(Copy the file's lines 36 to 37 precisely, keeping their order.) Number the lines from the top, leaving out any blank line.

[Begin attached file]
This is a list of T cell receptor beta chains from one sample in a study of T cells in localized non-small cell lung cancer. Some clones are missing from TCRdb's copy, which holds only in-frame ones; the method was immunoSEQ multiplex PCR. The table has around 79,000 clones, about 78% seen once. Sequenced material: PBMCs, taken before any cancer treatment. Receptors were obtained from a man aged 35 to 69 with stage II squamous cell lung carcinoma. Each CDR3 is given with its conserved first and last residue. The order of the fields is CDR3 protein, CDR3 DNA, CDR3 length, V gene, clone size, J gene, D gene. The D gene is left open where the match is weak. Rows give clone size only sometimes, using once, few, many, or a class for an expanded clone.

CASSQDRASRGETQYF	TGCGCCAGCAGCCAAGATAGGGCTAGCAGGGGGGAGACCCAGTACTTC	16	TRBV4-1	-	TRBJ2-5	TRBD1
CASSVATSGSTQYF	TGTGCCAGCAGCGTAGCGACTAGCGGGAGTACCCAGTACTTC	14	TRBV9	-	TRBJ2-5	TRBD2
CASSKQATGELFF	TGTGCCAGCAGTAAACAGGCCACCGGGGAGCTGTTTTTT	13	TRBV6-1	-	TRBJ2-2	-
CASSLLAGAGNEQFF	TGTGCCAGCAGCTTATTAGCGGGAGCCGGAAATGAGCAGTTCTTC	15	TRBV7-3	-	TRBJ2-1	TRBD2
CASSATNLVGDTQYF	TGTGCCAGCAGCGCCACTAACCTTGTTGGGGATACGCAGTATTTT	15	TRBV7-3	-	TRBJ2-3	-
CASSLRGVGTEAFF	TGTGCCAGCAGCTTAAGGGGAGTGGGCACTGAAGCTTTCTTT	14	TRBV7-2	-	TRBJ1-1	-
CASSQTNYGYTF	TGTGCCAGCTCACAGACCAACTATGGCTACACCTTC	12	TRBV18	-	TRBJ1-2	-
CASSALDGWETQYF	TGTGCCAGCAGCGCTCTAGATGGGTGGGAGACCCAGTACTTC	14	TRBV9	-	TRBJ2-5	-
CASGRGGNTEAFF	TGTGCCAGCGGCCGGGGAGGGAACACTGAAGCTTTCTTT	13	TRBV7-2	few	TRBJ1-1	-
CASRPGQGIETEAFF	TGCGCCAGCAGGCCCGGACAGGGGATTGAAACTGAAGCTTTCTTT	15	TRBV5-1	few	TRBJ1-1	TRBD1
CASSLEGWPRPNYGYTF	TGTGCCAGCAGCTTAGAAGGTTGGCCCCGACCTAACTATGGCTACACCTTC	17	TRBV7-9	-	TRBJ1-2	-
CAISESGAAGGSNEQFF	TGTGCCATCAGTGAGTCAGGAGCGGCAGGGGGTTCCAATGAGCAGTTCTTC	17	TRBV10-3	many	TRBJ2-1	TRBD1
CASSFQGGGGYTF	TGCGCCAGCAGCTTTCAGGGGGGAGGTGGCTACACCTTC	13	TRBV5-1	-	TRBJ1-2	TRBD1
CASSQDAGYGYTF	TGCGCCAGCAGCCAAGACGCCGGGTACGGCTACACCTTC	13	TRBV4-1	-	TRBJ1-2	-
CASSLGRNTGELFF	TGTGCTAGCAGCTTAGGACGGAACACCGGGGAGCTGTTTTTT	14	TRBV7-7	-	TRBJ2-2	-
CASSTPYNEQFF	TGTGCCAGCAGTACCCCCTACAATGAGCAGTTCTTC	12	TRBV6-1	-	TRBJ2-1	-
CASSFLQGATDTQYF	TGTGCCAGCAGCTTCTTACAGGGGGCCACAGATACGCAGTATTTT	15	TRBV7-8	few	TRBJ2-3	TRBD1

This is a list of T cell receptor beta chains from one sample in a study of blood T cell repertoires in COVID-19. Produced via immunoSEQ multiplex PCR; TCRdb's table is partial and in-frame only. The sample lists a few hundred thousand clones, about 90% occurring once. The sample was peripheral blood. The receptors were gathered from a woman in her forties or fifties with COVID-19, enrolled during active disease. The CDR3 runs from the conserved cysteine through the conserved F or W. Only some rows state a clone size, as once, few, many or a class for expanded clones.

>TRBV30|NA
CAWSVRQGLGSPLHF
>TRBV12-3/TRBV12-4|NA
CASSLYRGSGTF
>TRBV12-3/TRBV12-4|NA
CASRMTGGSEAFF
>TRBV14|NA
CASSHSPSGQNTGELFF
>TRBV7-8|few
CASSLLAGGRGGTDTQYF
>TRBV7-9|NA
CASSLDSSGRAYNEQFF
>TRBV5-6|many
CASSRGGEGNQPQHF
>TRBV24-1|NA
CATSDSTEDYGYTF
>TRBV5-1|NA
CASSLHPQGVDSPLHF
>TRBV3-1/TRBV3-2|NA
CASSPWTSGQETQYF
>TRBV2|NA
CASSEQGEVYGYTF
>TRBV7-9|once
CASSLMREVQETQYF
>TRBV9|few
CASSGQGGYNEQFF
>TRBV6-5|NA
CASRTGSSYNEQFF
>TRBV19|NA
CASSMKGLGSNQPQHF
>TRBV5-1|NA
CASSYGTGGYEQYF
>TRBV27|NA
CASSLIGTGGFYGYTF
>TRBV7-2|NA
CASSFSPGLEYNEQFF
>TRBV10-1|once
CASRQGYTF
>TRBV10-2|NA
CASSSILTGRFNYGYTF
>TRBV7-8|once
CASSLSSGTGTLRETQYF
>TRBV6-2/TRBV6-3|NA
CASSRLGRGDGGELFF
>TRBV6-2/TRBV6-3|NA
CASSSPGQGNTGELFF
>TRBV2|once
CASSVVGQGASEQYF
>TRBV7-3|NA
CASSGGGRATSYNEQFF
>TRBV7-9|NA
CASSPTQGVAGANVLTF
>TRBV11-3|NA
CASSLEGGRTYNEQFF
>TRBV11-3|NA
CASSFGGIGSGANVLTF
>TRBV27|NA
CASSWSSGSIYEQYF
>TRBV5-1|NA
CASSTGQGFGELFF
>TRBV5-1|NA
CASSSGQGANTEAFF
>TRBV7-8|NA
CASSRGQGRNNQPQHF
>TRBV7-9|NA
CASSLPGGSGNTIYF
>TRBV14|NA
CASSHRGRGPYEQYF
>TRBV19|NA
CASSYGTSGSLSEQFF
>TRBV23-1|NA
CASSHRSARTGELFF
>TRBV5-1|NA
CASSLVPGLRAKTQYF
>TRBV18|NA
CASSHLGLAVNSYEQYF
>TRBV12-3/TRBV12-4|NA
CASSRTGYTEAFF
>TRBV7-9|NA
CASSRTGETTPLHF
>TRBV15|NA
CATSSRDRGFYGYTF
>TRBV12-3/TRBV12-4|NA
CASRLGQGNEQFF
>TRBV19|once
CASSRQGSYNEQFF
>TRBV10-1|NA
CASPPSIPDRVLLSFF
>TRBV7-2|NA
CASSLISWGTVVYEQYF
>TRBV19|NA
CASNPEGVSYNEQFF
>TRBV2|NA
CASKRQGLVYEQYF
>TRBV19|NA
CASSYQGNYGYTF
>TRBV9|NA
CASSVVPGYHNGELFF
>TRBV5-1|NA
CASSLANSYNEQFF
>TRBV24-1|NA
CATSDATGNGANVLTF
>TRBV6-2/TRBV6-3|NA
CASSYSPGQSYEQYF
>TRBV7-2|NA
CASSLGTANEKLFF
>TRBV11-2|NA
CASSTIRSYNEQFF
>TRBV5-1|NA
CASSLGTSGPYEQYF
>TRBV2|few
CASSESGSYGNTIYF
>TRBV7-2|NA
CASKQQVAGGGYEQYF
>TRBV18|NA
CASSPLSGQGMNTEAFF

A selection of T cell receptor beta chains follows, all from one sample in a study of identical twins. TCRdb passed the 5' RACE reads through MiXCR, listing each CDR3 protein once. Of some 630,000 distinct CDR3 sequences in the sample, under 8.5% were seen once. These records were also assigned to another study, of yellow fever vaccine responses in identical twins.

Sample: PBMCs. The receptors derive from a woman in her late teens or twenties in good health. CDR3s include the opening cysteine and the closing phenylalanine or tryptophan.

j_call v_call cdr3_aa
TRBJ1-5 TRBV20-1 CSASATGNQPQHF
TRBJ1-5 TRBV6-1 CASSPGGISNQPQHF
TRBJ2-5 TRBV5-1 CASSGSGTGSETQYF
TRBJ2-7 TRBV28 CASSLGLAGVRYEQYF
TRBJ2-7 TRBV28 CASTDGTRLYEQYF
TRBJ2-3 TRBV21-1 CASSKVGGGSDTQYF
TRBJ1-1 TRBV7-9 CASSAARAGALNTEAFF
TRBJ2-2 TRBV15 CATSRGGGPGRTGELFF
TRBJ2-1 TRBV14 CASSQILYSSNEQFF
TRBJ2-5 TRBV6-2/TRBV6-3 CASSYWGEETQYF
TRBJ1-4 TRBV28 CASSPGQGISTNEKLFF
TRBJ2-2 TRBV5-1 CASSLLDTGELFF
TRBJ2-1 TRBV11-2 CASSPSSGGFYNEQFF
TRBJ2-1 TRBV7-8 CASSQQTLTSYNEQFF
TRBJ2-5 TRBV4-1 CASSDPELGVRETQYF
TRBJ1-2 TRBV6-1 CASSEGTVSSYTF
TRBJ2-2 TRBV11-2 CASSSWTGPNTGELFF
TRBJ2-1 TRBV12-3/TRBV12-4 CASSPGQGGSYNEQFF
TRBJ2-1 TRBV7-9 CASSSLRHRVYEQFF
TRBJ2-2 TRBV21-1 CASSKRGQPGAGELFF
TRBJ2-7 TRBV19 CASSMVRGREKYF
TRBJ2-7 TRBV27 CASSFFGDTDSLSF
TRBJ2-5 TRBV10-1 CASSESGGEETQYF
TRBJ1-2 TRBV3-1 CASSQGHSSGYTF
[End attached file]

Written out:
>TRBV5-1|NA
CASSLHPQGVDSPLHF